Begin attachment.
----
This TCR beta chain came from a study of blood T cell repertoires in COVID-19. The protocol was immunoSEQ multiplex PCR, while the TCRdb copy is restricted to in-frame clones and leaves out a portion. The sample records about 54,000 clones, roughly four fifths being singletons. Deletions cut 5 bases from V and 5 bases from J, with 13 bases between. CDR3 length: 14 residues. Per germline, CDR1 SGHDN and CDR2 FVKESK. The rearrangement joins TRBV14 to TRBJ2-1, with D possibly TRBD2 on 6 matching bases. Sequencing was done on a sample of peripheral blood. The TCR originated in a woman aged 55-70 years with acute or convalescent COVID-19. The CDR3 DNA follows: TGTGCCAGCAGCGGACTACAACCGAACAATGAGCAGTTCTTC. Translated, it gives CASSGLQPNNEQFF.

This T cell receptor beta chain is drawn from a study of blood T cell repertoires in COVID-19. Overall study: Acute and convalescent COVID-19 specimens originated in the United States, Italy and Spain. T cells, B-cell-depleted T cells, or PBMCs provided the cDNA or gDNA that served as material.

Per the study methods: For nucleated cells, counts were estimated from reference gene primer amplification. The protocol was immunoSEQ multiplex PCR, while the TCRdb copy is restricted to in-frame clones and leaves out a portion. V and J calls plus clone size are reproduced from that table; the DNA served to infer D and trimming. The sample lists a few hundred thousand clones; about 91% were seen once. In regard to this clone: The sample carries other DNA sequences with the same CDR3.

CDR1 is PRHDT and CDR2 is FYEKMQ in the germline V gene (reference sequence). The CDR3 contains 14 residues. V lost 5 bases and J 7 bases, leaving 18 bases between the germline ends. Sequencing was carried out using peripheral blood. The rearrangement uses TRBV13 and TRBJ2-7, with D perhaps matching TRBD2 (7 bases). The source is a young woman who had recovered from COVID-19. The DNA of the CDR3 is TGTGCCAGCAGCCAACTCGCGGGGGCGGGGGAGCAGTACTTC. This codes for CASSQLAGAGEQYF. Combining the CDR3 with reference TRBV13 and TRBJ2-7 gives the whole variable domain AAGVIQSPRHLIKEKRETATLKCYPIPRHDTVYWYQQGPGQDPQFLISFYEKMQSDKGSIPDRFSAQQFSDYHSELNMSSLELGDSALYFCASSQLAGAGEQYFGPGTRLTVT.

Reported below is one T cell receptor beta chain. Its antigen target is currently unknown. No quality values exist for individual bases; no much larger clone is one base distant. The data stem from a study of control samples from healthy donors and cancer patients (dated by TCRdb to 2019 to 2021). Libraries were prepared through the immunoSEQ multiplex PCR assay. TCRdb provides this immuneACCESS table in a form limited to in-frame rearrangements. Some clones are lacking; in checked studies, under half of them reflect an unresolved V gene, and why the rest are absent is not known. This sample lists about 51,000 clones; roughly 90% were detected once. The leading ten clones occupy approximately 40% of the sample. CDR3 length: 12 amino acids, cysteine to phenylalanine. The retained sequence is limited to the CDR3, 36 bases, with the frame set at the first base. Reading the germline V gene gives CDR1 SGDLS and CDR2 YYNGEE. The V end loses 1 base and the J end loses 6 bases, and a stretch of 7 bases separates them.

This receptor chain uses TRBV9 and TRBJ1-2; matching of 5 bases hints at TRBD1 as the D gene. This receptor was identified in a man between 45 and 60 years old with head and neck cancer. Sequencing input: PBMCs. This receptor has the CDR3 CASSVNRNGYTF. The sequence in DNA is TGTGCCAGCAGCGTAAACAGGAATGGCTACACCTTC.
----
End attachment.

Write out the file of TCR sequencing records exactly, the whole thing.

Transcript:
This TCR beta chain came from a study of blood T cell repertoires in COVID-19. The protocol was immunoSEQ multiplex PCR, while the TCRdb copy is restricted to in-frame clones and leaves out a portion. The sample records about 54,000 clones, roughly four fifths being singletons. Deletions cut 5 bases from V and 5 bases from J, with 13 bases between. CDR3 length: 14 residues. Per germline, CDR1 SGHDN and CDR2 FVKESK. The rearrangement joins TRBV14 to TRBJ2-1, with D possibly TRBD2 on 6 matching bases. Sequencing was done on a sample of peripheral blood. The TCR originated in a woman aged 55-70 years with acute or convalescent COVID-19. The CDR3 DNA follows: TGTGCCAGCAGCGGACTACAACCGAACAATGAGCAGTTCTTC. Translated, it gives CASSGLQPNNEQFF.

This T cell receptor beta chain is drawn from a study of blood T cell repertoires in COVID-19. Overall study: Acute and convalescent COVID-19 specimens originated in the United States, Italy and Spain. T cells, B-cell-depleted T cells, or PBMCs provided the cDNA or gDNA that served as material.

Per the study methods: For nucleated cells, counts were estimated from reference gene primer amplification. The protocol was immunoSEQ multiplex PCR, while the TCRdb copy is restricted to in-frame clones and leaves out a portion. V and J calls plus clone size are reproduced from that table; the DNA served to infer D and trimming. The sample lists a few hundred thousand clones; about 91% were seen once. In regard to this clone: The sample carries other DNA sequences with the same CDR3.

CDR1 is PRHDT and CDR2 is FYEKMQ in the germline V gene (reference sequence). The CDR3 contains 14 residues. V lost 5 bases and J 7 bases, leaving 18 bases between the germline ends. Sequencing was carried out using peripheral blood. The rearrangement uses TRBV13 and TRBJ2-7, with D perhaps matching TRBD2 (7 bases). The source is a young woman who had recovered from COVID-19. The DNA of the CDR3 is TGTGCCAGCAGCCAACTCGCGGGGGCGGGGGAGCAGTACTTC. This codes for CASSQLAGAGEQYF. Combining the CDR3 with reference TRBV13 and TRBJ2-7 gives the whole variable domain AAGVIQSPRHLIKEKRETATLKCYPIPRHDTVYWYQQGPGQDPQFLISFYEKMQSDKGSIPDRFSAQQFSDYHSELNMSSLELGDSALYFCASSQLAGAGEQYFGPGTRLTVT.

Reported below is one T cell receptor beta chain. Its antigen target is currently unknown. No quality values exist for individual bases; no much larger clone is one base distant. The data stem from a study of control samples from healthy donors and cancer patients (dated by TCRdb to 2019 to 2021). Libraries were prepared through the immunoSEQ multiplex PCR assay. TCRdb provides this immuneACCESS table in a form limited to in-frame rearrangements. Some clones are lacking; in checked studies, under half of them reflect an unresolved V gene, and why the rest are absent is not known. This sample lists about 51,000 clones; roughly 90% were detected once. The leading ten clones occupy approximately 40% of the sample. CDR3 length: 12 amino acids, cysteine to phenylalanine. The retained sequence is limited to the CDR3, 36 bases, with the frame set at the first base. Reading the germline V gene gives CDR1 SGDLS and CDR2 YYNGEE. The V end loses 1 base and the J end loses 6 bases, and a stretch of 7 bases separates them.

This receptor chain uses TRBV9 and TRBJ1-2; matching of 5 bases hints at TRBD1 as the D gene. This receptor was identified in a man between 45 and 60 years old with head and neck cancer. Sequencing input: PBMCs. This receptor has the CDR3 CASSVNRNGYTF. The sequence in DNA is TGTGCCAGCAGCGTAAACAGGAATGGCTACACCTTC.